Few months from now, we will roll out drums, wear white and green stuffs and have a huge cake baked to celebrate our 59th independence anniversary. After about six decades of being a free nation, we are still struggling with something as basic as primary healthcare. Speaking of this, Mr. Gates recalled that “in 1978, Dr. Olikoye Ransome-Kuti, who later became the Nigerian minister of health, helped establish primary health care as the global standard. We now know that a strong primary care system takes care of 90 percent of people’s health needs. Tragically, 40 years after Dr. Ransome-Kuti helped other countries set a course for the future, the Nigerian primary health care system is broken. The evidence for this can be found in the epidemic of chronic malnutrition, or stunting. As the name suggests, chronic malnutrition is not a disease children catch. It is a condition that develops over time because they are deprived of a diverse diet and the services a strong primary health care system provides.”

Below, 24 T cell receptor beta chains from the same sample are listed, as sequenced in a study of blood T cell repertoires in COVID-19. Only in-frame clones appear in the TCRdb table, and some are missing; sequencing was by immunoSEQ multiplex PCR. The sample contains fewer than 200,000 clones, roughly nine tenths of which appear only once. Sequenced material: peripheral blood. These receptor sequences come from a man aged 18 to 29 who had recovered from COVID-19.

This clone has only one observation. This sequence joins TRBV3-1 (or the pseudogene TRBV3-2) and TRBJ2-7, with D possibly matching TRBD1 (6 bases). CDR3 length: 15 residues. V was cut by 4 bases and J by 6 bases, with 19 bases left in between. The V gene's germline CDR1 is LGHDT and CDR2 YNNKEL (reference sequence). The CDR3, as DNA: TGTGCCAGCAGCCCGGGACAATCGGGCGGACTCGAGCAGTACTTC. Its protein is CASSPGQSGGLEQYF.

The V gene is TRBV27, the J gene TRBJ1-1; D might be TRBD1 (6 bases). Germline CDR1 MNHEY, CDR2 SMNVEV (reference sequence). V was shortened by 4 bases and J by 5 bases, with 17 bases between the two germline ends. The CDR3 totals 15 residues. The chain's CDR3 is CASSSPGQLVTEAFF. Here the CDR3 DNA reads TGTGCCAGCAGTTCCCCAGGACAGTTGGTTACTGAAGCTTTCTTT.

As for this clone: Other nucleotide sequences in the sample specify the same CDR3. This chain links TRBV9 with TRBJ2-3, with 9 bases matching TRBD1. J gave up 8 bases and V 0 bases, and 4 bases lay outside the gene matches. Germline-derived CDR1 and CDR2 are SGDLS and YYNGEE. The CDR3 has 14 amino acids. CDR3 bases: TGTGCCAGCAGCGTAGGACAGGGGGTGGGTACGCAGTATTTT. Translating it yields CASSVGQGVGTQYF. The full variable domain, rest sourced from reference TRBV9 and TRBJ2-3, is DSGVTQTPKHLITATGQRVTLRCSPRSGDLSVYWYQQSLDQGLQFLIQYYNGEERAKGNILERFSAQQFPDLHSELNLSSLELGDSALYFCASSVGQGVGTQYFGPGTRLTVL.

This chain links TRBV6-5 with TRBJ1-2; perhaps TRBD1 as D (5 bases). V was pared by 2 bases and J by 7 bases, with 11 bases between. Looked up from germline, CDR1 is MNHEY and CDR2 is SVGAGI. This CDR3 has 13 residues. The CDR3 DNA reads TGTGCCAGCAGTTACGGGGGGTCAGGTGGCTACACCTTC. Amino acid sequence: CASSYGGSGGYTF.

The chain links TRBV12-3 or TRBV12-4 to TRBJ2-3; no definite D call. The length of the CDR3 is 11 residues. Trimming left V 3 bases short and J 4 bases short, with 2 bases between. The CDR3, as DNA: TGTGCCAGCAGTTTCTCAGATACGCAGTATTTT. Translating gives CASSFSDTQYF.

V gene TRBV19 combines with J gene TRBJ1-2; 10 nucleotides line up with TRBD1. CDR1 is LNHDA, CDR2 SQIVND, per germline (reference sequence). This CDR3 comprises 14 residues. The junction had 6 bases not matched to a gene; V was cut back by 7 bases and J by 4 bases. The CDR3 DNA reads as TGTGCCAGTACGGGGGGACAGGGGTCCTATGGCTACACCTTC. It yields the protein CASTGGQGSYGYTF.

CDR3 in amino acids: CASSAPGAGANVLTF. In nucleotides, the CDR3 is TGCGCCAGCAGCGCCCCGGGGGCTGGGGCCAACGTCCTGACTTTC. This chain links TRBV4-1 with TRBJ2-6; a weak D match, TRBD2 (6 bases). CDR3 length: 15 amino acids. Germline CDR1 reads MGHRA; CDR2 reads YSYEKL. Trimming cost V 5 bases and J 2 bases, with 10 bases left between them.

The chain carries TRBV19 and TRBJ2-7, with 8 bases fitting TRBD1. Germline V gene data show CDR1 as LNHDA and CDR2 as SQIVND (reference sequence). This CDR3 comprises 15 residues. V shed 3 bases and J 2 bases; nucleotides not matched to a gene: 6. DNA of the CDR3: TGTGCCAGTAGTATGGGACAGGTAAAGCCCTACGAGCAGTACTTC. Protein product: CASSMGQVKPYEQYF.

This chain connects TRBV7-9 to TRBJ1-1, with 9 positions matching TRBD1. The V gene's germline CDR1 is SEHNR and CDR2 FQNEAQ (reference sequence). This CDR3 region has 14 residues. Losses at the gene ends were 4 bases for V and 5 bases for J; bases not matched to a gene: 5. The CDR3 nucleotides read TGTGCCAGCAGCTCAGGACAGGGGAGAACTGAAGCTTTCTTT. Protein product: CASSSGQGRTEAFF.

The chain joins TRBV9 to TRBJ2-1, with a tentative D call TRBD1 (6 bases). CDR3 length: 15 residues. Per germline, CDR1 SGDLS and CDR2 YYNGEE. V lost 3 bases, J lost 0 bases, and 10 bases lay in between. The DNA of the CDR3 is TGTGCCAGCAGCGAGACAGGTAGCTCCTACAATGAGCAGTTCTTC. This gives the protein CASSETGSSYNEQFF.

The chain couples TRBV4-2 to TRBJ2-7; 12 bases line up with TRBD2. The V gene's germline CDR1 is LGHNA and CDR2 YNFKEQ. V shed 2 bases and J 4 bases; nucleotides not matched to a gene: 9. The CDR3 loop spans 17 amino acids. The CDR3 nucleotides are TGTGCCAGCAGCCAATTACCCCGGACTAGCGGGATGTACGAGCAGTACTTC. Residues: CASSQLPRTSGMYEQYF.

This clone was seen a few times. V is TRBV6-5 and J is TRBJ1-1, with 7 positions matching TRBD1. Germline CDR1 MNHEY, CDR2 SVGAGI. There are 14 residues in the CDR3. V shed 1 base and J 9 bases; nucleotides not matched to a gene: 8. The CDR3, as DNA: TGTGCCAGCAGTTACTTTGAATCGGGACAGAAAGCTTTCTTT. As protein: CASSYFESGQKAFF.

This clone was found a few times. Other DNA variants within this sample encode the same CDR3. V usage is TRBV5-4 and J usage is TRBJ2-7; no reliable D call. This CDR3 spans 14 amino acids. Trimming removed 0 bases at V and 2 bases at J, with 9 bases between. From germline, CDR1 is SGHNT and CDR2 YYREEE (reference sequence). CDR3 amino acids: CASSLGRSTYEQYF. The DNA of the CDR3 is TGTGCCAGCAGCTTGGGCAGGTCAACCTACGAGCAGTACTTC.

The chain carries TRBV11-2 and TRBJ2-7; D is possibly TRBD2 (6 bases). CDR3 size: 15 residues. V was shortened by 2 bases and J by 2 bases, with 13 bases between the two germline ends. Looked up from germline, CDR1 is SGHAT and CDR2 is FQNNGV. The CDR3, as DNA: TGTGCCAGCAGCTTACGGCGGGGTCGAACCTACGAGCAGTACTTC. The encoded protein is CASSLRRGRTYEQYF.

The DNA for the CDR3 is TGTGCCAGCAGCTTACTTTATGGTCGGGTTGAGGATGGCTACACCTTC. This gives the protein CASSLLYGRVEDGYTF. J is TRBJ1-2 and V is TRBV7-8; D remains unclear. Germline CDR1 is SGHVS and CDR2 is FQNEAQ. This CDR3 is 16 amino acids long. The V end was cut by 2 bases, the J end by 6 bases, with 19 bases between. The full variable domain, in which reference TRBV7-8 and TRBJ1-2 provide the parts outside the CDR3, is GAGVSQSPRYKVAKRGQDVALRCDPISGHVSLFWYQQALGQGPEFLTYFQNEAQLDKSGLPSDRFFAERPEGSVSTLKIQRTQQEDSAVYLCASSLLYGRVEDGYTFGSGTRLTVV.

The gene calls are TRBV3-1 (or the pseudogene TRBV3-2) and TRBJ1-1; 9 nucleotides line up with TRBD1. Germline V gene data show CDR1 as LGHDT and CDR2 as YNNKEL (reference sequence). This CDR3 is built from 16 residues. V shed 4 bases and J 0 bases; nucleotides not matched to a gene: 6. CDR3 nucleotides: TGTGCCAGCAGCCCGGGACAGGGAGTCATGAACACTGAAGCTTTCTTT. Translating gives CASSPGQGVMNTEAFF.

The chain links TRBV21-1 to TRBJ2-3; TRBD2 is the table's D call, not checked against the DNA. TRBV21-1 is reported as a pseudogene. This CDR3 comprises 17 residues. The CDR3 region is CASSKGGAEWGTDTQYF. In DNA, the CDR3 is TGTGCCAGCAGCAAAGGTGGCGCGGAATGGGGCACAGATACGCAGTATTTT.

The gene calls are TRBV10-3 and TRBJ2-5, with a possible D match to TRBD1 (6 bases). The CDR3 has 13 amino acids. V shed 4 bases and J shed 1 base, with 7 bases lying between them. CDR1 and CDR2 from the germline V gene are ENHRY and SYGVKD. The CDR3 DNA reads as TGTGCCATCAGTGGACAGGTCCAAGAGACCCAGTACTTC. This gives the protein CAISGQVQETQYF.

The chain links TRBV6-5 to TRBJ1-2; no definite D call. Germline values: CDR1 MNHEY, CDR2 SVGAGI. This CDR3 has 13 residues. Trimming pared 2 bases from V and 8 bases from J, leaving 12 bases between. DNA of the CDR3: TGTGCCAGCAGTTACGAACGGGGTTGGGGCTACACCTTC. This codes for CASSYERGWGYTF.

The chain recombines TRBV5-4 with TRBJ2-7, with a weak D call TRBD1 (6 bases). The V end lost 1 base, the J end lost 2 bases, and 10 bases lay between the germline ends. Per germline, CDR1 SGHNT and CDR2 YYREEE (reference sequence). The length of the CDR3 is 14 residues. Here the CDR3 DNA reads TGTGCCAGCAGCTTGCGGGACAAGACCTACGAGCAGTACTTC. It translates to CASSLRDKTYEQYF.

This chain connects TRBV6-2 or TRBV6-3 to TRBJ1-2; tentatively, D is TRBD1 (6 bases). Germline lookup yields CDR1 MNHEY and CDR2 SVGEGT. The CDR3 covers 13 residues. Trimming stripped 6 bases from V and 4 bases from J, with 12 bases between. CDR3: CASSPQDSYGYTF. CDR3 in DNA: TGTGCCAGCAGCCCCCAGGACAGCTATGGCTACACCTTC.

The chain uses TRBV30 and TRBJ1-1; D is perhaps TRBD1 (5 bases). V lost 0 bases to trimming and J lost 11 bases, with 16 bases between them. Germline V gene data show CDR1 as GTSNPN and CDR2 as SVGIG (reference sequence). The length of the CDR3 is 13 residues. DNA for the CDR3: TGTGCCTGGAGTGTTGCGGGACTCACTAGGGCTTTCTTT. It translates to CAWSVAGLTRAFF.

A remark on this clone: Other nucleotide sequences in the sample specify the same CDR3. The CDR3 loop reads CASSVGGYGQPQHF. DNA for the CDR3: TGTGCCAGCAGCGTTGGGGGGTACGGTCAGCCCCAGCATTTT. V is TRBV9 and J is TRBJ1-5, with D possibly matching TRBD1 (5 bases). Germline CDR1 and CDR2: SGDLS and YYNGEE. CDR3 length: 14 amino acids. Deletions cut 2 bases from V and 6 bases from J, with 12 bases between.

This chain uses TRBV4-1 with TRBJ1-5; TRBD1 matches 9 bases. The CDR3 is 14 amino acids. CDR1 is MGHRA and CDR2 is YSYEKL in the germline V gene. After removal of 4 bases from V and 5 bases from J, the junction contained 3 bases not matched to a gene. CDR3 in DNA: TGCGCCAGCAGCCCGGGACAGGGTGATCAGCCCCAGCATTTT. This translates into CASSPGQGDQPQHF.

Highlighting six features of a functioning primary health system, he mentioned “adequate funding, good facilities located in the right places, skilled and dedicated health workers, ample stocks of essential equipment and medicines, patients who know about the system and want to use it, and a mechanism for collecting the data needed to improve quality.”
Our population should be an asset to us but it is more of a liability because we have not been able to harness it to our advantage. Natural resources do not come near human resources when placed on the scale of significance. This was echoed by Bill Gate when he advised that Nigerian leaders shift focus from physical capital to human capital. Basics such as food, shelter, health and education ought to be given a greater attention. Once these top priority needs are taken care of, productivity will increase and poverty will start thinning out.
The government, NGOs, the media, religious bodies, the private sector, communities, families and indeed all of us must play our part to build a healthier Nigeria. Aside from engaging in charitable projects, becoming a philanthropist, we can sensitize people on how to lead healthy lifestyles. If a husband and a wife can pool resources together to invest in people across the world, then everyone of us can make a difference in our own little ways.